9:20, 9:22, 9:42, 9:21, 9:11, --, 20:07 (included a bathroom stop),9:06, 9:18, 9:50, 9:01, --, 17:32. Doing quite nicely so far. The course was a simple out and back, reminiscent of my training runs along the bike paths I run regularly in SoCal. On the way back things continued to buzz along ok for a few more miles. By now the long sleeve had been removed long ago, at mile 6 or so and the sun was shining brightly. The bike trail offered little protection from the sun. The next few miles ticked off like this: 8:05 (had to have been mismarked), 15:06 (see), 9:56, 9:33. This was mile 17 and then things took a turn for the worse. I began to see more people walking than I’ve ever seen at this point in a race. Mile 18 and beyond went like this: 10:47, 10:04, 11:01, 11:16, 11:57, 12:42, 13:58, 15:45, 19.51 and then thankfully it was over. I walked much of mile 24 and 25. My friend Margaret caught up to me around mile 25 and walked with me a bit. I decided we should start running again but I just couldn’t keep up with her so I let her go and started walking again. By now the temps were in the mid 70’s, not quite ideal marathon conditions but not the worst either. My final time was a not quite expected 4:42 (unofficially).
I’m not completely sure what happened, but I can’t remember a race where the wheels fell off so completely and so quickly. It could have been that I ran two marathons only two weeks apart, but I’ve done back to back weekends in the past with much better results. I could have been the elevation. ABQ is actually higher, on the books, than Denver. Could have been the arid climate leading to dehydration, but I felt like I did a decent job of drinking water at most stops and Gatorade at the rest. I only took two gels and a couple of blocks but that is about normal for me. Who knows for sure. All my long runs in 2010 have been sub-par if not disastrous. I wonder if there are long term negative effects from running the LA Marathon in March with bronchitis. Who knows?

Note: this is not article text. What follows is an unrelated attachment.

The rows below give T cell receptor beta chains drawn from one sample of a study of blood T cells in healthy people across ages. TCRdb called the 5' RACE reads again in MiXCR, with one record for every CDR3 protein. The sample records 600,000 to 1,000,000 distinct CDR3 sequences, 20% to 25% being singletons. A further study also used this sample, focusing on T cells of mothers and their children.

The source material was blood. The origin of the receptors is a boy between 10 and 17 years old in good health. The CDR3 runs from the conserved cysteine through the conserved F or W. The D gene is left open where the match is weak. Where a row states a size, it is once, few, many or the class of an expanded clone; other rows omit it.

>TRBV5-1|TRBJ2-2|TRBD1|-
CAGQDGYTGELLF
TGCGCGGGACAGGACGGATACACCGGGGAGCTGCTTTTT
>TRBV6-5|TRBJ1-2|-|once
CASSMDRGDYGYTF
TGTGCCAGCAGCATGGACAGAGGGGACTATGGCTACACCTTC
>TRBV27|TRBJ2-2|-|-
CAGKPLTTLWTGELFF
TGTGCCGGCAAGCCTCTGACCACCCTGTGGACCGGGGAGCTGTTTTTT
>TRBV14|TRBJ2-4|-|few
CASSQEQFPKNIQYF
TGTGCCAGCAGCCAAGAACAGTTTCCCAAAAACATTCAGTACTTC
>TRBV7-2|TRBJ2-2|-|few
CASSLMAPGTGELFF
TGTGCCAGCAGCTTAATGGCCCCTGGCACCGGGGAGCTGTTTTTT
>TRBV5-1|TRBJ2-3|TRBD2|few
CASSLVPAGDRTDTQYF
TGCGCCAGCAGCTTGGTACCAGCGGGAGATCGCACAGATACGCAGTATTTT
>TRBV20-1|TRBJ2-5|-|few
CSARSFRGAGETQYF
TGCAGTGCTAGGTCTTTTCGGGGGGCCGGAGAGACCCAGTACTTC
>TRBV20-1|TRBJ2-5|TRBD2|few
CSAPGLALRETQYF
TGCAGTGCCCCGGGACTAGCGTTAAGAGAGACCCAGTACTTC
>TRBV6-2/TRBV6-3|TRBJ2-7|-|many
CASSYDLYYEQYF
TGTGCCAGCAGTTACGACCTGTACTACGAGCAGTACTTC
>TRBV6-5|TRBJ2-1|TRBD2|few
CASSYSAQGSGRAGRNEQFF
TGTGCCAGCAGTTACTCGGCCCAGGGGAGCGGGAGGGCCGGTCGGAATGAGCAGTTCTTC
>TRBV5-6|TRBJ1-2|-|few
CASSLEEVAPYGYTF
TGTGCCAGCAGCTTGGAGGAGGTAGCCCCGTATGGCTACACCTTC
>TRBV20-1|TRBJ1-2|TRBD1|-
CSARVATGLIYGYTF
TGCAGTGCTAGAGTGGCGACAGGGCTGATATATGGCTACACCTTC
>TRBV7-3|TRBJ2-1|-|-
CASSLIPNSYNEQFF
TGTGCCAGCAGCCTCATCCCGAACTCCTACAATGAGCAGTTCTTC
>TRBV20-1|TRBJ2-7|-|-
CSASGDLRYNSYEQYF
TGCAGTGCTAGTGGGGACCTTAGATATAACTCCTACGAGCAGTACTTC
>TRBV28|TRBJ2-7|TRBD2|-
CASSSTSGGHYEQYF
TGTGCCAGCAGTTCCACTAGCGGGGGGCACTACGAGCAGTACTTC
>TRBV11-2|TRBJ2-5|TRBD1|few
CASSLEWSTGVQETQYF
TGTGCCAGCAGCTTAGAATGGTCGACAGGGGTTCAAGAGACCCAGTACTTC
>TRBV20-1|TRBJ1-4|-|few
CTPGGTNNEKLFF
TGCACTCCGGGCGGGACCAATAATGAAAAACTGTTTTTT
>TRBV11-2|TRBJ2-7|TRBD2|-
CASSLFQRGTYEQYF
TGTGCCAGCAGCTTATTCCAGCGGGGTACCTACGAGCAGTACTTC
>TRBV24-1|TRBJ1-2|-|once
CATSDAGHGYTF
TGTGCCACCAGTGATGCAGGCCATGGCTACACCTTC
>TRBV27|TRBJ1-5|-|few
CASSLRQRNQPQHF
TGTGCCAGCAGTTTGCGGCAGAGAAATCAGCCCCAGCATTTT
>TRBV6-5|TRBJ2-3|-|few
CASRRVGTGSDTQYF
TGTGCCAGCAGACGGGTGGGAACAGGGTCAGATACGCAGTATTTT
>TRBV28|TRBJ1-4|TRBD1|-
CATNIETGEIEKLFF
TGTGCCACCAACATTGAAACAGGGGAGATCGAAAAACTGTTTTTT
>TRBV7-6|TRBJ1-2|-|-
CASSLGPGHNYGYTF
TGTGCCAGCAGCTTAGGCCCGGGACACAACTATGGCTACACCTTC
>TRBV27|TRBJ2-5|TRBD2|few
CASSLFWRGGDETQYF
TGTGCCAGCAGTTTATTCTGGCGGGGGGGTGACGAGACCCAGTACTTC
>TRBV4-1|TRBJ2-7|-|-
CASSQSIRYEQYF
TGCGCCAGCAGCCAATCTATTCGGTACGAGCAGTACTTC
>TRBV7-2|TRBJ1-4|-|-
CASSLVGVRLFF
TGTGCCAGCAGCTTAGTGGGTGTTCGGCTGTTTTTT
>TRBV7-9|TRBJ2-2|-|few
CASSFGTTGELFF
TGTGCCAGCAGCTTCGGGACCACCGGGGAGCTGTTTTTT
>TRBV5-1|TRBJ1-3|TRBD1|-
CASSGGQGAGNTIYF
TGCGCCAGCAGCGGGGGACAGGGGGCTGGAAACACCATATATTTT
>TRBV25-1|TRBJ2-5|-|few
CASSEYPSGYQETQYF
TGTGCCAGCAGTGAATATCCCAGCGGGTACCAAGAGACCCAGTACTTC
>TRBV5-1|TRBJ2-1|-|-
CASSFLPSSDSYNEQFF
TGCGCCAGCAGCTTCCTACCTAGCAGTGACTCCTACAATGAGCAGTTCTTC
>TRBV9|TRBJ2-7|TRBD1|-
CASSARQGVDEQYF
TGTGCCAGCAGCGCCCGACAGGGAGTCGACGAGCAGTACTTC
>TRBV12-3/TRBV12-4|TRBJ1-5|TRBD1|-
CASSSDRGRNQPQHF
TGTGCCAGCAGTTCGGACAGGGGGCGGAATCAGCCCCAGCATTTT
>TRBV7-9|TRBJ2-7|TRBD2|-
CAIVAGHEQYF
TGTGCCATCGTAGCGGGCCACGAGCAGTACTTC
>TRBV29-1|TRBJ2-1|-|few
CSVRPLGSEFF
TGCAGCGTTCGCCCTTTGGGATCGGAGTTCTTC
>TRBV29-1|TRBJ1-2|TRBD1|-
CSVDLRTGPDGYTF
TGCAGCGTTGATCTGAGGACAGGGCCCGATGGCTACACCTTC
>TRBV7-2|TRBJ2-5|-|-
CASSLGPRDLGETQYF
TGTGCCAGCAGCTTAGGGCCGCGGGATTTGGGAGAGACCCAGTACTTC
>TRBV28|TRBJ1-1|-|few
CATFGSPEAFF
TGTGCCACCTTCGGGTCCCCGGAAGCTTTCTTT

Overall I enjoyed the race, because I really don’t mind the out and back format. Since the crowd spread out fairly quickly it was sort of like running a glorified training run at home, except with water stops and a medal at the end. The race was pretty much devoid of spectators unless you count the unhappy drivers and cyclists. ABQ is a funky little city. Our route took us down the main drag, Central Ave and then down Laguna a residential area with some pretty nice upper middle class homes and then onto the bike path which was pretty much deserted except for the ROTC kids that manned the aid stations every mile. One highlight of the race is that we got to see about a dozen hot air balloons take off in front of us around mile 7 or so. All in all, it was a nice way to get New Mexico added to the 50 states list. After the race, we went over to Old Town ABQ and had a great Tex-Mex meal at the Hacienda Restaurant.
I am currently sitting in the airport, less than 7 hours after finishing trying to catch a flight to Kansas City. Sadly it has been delayed so I won’t get there until nearly midnight. I have to be on the ground running, as the saying goes, at 8:00 for customer visits over the next couple of days. I follow that up with at trip to Las Vegas for work next weekend and then another trip to Europe the first two weeks of November. I think I will take the travel schedule as a much needed break from running and the get started at the end of November to ramp up for training for the Austin Marathon in February.
I since landed in KC and posting this before hitting the hay.